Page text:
A pair of male penguins have hatched a chick from an egg at Sydney’s Sea Life Aquarium. Workers at the aquarium report that the couple are doing a wonderful job of taking care of the young chick.
Earlier this year, workers at the Sydney aquarium noticed that two of their male gentoo penguins appeared to have paired off. The two, who are named Sphen and Magic (or sometimes just “Sphengic”) walked around together and went for swims together.
The two also offered small stones to each other. These pebbles are used to build nests, and this is usually a way that the penguins show they are interested in raising a chick. Together, the two collected more of these pebbles than any of the other couples at the aquarium.
When the workers at the aquarium saw what Sphen and Magic were doing, they gave them a fake penguin egg. They wanted to see what the two would do with it. The two knew exactly what to do, and soon began to incubate it – they took turns covering it with their bodies to keep it warm so that it could hatch.
After the aquarium workers realized how serious Sphen and Magic were, they gave them an extra egg from another penguin couple. Gentoo penguins sometimes lay more than one egg, even though they can only raise one chick. The second chick usually dies. The aquarium said that the couple that had laid two eggs didn’t even seem to notice that the second one was missing.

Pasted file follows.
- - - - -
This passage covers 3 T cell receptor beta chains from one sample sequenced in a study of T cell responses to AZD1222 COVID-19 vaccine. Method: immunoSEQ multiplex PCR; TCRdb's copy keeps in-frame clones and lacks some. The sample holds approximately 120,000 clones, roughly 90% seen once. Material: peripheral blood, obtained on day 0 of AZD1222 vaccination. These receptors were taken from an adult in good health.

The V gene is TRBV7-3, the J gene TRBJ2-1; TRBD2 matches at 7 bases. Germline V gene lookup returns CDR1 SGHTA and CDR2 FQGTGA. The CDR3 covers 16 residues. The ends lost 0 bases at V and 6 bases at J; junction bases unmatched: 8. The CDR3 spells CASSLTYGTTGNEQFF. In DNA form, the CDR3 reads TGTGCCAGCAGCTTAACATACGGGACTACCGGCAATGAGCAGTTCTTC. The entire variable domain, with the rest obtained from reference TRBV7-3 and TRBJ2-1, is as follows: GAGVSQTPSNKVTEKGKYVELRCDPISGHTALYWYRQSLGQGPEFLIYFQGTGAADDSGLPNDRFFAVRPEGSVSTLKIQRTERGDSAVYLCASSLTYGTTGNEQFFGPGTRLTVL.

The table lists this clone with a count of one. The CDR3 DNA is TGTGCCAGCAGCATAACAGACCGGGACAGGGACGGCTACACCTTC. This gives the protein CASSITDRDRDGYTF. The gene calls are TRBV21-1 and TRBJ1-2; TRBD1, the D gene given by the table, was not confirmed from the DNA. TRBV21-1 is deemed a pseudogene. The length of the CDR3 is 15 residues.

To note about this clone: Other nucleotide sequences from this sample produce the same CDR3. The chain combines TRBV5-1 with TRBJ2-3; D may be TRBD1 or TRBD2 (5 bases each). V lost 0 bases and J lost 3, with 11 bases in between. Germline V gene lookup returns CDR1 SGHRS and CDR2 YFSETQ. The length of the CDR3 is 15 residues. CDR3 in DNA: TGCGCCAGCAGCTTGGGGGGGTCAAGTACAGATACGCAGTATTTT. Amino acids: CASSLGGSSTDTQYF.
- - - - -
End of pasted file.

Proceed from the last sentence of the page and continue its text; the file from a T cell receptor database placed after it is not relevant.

Sphen and Magic took turns, with one incubating the egg on the pebble nest, while the other walked around the area, making sure the nest was safe.
On Friday, October 19, the egg hatched, and out came a small chick weighing 3.2 ounces (91 grams). The aquarium notes that when it hatched, the chick weighed less than an apple.
Workers at the aquarium say that Sphen and Magic are “absolute naturals”. They are already feeding and caring for the chick. Over the next five or six weeks, they will take turns getting food for the chick, who will need to be fed about 10 times a day. The aquarium workers say the first 20 days are the most important.
When the chick is big enough, it will begin to lose its fluff, replacing it with adult feathers. That’s when it will learn to swim.
The chick does not yet have a name, so workers at the aquarium are calling it Baby Sphengic. They still do not know whether it is a boy or a girl. To find out, they will have to wait a couple of months until they can do a blood test.
Same-sex penguin couples are not that uncommon, especially in zoos and aquariums. But it is fairly unusual for male penguin pairs to raise a chick.
Aquarium workers say that if Sphen and Magic are successful at raising a chick this year, they are likely to pair up again next year to try once more.
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